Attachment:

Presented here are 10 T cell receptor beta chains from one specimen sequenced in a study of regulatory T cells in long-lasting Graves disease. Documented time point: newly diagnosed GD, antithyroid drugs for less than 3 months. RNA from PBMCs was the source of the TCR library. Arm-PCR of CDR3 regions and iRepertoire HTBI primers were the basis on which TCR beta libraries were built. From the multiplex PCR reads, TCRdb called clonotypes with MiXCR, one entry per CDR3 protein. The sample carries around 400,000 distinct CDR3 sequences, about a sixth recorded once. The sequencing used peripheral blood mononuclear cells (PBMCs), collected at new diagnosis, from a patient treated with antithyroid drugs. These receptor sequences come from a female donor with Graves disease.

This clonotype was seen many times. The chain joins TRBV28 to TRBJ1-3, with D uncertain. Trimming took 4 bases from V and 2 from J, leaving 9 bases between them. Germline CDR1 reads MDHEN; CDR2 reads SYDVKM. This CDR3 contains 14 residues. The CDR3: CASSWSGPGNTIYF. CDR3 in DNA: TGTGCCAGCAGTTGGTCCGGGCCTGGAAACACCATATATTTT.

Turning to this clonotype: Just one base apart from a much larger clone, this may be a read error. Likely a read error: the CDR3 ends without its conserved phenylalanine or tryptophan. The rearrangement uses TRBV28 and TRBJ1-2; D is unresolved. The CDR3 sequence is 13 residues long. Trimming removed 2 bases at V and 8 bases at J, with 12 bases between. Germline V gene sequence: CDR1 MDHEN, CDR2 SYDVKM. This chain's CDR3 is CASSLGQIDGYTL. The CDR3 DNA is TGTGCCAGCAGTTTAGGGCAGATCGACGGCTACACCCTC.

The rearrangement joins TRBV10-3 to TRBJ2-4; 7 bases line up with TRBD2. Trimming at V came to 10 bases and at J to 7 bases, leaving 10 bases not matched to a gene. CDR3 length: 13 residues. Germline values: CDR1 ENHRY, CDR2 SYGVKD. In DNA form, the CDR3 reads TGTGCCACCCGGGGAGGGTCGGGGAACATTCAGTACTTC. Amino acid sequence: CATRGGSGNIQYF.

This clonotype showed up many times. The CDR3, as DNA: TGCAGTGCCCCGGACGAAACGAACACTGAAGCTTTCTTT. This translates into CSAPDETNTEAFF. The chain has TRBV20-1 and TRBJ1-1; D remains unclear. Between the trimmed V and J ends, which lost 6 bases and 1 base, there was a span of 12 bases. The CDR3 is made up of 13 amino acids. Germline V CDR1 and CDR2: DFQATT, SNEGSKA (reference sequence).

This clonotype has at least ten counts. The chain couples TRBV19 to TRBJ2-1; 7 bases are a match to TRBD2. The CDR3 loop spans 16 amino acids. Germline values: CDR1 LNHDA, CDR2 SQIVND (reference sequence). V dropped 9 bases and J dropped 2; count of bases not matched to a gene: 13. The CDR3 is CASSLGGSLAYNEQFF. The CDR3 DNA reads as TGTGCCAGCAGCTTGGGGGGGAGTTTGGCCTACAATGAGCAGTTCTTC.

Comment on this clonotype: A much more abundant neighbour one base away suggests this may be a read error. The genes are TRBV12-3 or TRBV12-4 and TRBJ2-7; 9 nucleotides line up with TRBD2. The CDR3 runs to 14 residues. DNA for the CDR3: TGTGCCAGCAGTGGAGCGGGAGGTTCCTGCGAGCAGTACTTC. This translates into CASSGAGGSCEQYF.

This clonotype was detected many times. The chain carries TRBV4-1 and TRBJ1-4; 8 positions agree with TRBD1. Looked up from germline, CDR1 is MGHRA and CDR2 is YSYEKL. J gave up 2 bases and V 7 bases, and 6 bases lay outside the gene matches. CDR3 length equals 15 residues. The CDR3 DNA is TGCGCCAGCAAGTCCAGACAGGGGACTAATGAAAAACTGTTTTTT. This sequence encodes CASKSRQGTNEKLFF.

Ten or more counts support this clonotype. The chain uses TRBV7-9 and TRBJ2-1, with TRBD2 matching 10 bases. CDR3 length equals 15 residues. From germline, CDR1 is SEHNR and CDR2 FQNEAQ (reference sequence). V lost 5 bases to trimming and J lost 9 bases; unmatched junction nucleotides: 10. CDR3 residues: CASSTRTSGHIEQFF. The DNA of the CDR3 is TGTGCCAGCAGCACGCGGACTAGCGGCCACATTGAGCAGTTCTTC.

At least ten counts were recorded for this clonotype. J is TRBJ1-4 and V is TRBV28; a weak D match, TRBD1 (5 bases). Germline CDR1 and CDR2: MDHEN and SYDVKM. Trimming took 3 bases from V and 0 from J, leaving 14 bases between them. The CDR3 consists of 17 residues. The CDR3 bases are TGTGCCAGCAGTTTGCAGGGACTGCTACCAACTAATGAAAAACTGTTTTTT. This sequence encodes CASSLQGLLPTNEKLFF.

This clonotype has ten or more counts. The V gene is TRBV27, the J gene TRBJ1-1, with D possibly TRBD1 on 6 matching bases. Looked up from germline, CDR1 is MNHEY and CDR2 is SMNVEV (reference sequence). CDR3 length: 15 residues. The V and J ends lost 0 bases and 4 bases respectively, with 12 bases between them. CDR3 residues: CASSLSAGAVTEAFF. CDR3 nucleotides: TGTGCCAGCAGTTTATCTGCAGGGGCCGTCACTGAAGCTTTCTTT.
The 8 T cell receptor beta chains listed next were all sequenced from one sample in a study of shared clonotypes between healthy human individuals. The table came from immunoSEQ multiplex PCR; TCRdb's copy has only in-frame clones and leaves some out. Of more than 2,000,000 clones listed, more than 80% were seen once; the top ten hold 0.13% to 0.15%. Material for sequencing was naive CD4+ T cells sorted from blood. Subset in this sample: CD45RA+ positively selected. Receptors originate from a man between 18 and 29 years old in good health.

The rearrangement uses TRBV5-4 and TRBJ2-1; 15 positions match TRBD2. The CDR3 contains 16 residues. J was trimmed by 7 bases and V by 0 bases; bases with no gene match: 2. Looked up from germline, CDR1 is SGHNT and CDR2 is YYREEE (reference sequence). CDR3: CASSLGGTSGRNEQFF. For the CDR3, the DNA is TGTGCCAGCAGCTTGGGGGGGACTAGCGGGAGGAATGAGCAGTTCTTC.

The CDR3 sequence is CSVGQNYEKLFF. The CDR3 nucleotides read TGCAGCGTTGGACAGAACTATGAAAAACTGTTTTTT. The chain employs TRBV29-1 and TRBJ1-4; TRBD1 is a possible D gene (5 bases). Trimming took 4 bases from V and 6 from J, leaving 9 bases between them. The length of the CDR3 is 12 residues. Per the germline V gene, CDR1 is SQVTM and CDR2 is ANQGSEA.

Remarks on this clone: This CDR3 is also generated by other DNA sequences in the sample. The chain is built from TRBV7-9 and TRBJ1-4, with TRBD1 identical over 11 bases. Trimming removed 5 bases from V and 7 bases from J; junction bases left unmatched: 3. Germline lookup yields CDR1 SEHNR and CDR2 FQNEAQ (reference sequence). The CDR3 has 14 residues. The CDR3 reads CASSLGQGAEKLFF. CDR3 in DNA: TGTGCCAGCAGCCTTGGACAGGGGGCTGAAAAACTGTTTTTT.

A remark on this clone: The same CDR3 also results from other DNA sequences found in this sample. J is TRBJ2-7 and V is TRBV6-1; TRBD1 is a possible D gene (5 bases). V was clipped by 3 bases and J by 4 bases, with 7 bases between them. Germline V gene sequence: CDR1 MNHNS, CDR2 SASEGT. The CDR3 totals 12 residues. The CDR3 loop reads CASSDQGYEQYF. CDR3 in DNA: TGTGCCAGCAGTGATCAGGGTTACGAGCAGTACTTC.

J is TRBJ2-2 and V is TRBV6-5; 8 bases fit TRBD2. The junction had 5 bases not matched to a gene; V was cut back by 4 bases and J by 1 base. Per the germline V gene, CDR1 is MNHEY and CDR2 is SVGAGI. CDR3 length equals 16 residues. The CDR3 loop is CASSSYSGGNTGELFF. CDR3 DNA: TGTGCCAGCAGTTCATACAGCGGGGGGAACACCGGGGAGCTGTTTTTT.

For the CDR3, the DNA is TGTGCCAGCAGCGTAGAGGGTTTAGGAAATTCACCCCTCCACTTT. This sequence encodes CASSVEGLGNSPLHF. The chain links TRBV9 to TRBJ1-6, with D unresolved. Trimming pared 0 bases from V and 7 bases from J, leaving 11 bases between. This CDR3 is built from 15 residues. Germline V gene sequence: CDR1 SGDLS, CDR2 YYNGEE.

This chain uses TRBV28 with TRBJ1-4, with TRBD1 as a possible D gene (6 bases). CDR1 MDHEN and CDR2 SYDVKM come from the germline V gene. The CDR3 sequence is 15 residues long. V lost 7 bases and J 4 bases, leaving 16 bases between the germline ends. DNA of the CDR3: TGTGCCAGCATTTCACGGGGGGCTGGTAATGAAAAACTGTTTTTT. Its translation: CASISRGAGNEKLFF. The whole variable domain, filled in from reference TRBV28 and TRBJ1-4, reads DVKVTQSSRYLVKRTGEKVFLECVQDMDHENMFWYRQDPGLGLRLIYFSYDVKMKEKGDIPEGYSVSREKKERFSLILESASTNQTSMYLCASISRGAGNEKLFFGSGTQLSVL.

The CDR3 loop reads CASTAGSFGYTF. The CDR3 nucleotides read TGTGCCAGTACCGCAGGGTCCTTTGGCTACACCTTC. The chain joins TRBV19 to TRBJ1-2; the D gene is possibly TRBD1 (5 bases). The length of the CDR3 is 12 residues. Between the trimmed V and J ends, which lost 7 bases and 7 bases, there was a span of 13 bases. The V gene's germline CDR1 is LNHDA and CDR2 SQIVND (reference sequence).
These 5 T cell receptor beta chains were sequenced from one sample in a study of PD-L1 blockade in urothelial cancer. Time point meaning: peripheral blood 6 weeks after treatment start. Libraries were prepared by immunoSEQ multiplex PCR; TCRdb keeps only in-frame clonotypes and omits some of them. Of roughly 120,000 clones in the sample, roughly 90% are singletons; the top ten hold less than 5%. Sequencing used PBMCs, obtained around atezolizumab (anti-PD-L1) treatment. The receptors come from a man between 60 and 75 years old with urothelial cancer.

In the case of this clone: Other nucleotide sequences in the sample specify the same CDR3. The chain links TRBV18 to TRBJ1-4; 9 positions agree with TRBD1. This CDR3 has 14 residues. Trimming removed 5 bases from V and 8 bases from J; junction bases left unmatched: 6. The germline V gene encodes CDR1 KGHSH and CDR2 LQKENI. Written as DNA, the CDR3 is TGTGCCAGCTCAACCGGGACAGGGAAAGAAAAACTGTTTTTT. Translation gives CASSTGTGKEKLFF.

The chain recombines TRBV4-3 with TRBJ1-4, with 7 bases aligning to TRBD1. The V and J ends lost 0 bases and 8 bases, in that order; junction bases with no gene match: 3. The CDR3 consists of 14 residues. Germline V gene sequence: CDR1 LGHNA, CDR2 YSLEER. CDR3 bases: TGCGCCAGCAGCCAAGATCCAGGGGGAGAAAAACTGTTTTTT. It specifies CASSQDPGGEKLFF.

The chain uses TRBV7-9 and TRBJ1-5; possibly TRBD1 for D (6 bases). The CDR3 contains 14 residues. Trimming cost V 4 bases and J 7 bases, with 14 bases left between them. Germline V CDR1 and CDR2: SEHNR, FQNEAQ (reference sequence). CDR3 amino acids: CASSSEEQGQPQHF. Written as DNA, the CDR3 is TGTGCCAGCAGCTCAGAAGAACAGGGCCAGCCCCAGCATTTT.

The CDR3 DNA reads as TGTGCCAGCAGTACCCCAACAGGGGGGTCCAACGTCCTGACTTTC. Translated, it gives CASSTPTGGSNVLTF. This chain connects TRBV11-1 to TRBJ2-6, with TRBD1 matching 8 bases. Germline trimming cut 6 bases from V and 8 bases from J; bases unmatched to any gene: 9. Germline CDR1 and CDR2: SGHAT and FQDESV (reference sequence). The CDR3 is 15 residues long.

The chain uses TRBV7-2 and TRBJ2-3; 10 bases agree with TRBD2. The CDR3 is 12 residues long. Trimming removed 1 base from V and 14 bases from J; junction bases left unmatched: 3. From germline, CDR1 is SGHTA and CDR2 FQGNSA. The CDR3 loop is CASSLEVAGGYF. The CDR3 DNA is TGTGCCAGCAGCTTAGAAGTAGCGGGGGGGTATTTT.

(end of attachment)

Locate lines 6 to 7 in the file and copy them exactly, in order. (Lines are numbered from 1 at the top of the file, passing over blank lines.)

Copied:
This clonotype has at least ten counts. The chain couples TRBV19 to TRBJ2-1; 7 bases are a match to TRBD2. The CDR3 loop spans 16 amino acids. Germline values: CDR1 LNHDA, CDR2 SQIVND (reference sequence). V dropped 9 bases and J dropped 2; count of bases not matched to a gene: 13. The CDR3 is CASSLGGSLAYNEQFF. The CDR3 DNA reads as TGTGCCAGCAGCTTGGGGGGGAGTTTGGCCTACAATGAGCAGTTCTTC.

Comment on this clonotype: A much more abundant neighbour one base away suggests this may be a read error. The genes are TRBV12-3 or TRBV12-4 and TRBJ2-7; 9 nucleotides line up with TRBD2. The CDR3 runs to 14 residues. DNA for the CDR3: TGTGCCAGCAGTGGAGCGGGAGGTTCCTGCGAGCAGTACTTC. This translates into CASSGAGGSCEQYF.